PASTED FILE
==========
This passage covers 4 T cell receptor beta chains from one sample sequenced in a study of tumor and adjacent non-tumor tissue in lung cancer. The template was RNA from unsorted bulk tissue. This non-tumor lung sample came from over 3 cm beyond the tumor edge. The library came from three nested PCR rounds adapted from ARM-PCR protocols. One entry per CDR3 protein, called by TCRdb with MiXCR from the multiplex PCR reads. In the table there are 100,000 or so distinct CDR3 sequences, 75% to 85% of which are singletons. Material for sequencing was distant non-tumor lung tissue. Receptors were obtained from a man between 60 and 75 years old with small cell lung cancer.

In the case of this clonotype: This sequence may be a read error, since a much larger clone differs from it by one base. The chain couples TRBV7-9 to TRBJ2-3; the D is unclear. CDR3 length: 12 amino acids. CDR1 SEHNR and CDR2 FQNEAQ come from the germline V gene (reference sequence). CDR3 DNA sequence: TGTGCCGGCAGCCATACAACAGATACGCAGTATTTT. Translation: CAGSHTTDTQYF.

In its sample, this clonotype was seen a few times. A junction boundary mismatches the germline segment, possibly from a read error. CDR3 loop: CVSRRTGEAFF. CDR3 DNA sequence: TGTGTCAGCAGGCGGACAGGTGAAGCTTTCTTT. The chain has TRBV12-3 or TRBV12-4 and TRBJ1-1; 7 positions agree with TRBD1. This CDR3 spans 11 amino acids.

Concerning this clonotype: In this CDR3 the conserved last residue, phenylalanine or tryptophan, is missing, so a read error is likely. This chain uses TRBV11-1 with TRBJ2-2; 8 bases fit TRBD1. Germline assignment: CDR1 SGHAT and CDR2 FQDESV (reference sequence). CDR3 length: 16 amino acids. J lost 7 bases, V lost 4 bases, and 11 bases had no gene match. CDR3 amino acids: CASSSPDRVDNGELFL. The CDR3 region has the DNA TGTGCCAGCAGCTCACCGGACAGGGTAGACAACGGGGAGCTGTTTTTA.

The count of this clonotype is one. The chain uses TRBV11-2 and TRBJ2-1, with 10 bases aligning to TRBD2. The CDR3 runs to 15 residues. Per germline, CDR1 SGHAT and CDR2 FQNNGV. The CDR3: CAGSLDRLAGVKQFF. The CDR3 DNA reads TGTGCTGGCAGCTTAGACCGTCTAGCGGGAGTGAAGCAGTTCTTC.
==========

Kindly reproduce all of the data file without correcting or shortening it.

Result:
This passage covers 4 T cell receptor beta chains from one sample sequenced in a study of tumor and adjacent non-tumor tissue in lung cancer. The template was RNA from unsorted bulk tissue. This non-tumor lung sample came from over 3 cm beyond the tumor edge. The library came from three nested PCR rounds adapted from ARM-PCR protocols. One entry per CDR3 protein, called by TCRdb with MiXCR from the multiplex PCR reads. In the table there are 100,000 or so distinct CDR3 sequences, 75% to 85% of which are singletons. Material for sequencing was distant non-tumor lung tissue. Receptors were obtained from a man between 60 and 75 years old with small cell lung cancer.

In the case of this clonotype: This sequence may be a read error, since a much larger clone differs from it by one base. The chain couples TRBV7-9 to TRBJ2-3; the D is unclear. CDR3 length: 12 amino acids. CDR1 SEHNR and CDR2 FQNEAQ come from the germline V gene (reference sequence). CDR3 DNA sequence: TGTGCCGGCAGCCATACAACAGATACGCAGTATTTT. Translation: CAGSHTTDTQYF.

In its sample, this clonotype was seen a few times. A junction boundary mismatches the germline segment, possibly from a read error. CDR3 loop: CVSRRTGEAFF. CDR3 DNA sequence: TGTGTCAGCAGGCGGACAGGTGAAGCTTTCTTT. The chain has TRBV12-3 or TRBV12-4 and TRBJ1-1; 7 positions agree with TRBD1. This CDR3 spans 11 amino acids.

Concerning this clonotype: In this CDR3 the conserved last residue, phenylalanine or tryptophan, is missing, so a read error is likely. This chain uses TRBV11-1 with TRBJ2-2; 8 bases fit TRBD1. Germline assignment: CDR1 SGHAT and CDR2 FQDESV (reference sequence). CDR3 length: 16 amino acids. J lost 7 bases, V lost 4 bases, and 11 bases had no gene match. CDR3 amino acids: CASSSPDRVDNGELFL. The CDR3 region has the DNA TGTGCCAGCAGCTCACCGGACAGGGTAGACAACGGGGAGCTGTTTTTA.

The count of this clonotype is one. The chain uses TRBV11-2 and TRBJ2-1, with 10 bases aligning to TRBD2. The CDR3 runs to 15 residues. Per germline, CDR1 SGHAT and CDR2 FQNNGV. The CDR3: CAGSLDRLAGVKQFF. The CDR3 DNA reads TGTGCTGGCAGCTTAGACCGTCTAGCGGGAGTGAAGCAGTTCTTC.